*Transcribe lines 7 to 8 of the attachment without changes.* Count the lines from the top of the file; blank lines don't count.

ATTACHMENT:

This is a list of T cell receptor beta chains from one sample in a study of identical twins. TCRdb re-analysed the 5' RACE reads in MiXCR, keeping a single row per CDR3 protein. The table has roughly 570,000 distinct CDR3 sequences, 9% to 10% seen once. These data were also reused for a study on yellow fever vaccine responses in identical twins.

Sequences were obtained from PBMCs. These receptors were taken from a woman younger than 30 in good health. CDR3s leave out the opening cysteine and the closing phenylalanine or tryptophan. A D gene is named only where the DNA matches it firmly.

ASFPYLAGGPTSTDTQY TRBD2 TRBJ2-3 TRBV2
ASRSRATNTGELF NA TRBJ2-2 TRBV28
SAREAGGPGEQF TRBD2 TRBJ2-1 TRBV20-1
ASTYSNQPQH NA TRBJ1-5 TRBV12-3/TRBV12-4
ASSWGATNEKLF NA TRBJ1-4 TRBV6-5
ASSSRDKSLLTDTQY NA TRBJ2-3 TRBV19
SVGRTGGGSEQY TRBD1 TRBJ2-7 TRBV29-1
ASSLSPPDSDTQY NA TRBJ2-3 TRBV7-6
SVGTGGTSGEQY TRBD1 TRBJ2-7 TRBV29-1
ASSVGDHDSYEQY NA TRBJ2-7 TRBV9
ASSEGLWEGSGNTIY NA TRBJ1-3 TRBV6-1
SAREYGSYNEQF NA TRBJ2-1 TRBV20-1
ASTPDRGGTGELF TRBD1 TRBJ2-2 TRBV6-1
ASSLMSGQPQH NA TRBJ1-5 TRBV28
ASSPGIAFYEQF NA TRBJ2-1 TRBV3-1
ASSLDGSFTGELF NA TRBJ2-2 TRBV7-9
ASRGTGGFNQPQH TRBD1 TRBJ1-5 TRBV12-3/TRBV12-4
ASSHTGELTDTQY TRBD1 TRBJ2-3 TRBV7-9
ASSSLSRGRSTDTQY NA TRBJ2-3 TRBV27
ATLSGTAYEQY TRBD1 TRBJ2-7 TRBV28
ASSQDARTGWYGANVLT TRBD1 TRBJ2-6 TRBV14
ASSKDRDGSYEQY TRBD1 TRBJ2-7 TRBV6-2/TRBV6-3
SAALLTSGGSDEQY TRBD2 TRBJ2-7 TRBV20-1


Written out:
ASSWGATNEKLF NA TRBJ1-4 TRBV6-5
ASSSRDKSLLTDTQY NA TRBJ2-3 TRBV19